Electricity Market Restructuring and Retail Rates
59 Pages Posted: 28 Jul 2020 Last revised: 3 Mar 2021
Date Written: March 3, 2021
State-regulated investor-owned utilities serve over 70 percent of electricity to final end-use retail consumers in the U.S. Prior to the 1990s, all states used a “cost of service (COS)” regulation regime in which investor-owned utilities were allowed to recover prudently incurred costs plus a rate of return on capital expenditures. From 1996-2000, some states passed electricity market “restructuring” that, over time, required utilities to separate the generation portion of their operations and allowed customers to purchase power from third party providers (commonly referred to as “retail choice”). This empirical research examines the effect of restructuring on electricity prices to final consumers. While these policies were generally advertised to reduce rates for final customers, in fact rates increased in restructured states relative to plausible counterfactual synthetic controls. We investigate plausible mechanisms for this finding; we find evidence that retail rates in restructured states are more responsive to natural gas price changes, the marginal fuel source during the period of analysis, and natural gas prices nationally increased in the post-restructuring era.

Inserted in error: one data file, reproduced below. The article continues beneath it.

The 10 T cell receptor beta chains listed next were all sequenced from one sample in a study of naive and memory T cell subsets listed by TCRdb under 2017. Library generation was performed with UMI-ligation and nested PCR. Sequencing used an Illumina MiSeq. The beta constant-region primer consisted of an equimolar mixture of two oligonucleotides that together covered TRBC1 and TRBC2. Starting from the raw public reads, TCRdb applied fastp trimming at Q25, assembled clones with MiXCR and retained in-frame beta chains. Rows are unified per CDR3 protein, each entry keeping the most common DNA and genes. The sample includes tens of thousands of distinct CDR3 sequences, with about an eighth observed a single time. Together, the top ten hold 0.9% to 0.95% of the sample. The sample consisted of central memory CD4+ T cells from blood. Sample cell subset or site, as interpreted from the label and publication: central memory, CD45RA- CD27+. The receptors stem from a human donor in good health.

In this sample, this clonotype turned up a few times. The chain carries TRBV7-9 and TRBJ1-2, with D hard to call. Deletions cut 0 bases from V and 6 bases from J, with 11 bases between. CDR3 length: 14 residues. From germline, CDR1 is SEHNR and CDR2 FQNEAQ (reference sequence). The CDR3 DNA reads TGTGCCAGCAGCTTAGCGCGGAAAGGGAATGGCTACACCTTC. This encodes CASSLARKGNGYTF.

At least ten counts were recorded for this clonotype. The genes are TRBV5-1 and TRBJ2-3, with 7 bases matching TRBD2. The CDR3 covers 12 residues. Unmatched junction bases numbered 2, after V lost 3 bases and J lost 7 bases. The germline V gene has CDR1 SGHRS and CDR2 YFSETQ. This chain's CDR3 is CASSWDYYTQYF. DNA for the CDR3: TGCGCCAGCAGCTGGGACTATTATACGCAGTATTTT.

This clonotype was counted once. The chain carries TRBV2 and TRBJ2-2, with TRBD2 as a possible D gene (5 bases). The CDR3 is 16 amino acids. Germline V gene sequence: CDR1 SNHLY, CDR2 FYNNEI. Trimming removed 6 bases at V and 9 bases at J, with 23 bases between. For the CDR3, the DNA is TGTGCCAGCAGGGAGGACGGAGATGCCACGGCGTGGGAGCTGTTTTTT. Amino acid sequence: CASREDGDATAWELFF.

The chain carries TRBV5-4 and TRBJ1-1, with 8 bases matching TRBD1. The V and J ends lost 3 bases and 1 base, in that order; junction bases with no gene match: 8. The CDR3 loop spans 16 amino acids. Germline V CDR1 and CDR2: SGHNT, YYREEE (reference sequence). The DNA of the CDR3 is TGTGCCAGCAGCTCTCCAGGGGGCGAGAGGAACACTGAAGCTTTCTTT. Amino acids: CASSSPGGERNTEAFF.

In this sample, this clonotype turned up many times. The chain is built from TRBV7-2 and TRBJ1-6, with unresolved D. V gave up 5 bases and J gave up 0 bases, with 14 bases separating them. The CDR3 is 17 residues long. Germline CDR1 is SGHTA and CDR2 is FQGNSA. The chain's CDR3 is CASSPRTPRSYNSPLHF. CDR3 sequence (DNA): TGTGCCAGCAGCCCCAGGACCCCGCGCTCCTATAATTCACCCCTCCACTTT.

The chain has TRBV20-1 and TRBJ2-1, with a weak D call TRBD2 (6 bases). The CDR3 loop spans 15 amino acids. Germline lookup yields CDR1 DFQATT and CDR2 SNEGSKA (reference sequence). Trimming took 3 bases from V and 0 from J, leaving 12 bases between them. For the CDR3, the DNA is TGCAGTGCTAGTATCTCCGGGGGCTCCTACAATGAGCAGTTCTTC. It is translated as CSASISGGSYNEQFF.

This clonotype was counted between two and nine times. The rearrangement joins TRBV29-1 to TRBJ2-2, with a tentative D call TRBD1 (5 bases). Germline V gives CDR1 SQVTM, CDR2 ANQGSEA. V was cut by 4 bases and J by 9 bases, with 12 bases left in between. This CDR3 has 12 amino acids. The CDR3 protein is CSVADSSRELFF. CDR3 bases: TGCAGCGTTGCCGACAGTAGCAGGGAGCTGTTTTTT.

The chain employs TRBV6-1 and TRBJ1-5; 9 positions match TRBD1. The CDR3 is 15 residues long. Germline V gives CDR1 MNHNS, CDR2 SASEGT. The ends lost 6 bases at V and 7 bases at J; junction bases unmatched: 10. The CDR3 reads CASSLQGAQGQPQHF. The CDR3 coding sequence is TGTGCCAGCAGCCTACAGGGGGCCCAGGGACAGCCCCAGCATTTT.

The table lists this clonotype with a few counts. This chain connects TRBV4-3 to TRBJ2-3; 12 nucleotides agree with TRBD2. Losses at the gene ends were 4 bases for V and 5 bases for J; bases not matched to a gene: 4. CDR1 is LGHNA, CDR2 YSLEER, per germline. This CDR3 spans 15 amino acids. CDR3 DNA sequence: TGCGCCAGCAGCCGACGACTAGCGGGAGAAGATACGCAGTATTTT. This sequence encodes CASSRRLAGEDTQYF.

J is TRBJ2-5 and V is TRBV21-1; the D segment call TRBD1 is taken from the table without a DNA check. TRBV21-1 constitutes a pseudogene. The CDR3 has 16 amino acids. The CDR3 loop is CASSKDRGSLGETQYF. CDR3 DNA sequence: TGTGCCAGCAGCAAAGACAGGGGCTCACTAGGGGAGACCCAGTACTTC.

Keywords: electricity market restructuring; retail choice; retail competition
JEL Classification: D42, K23, L52, Q48
Suggested Citation: Suggested Citation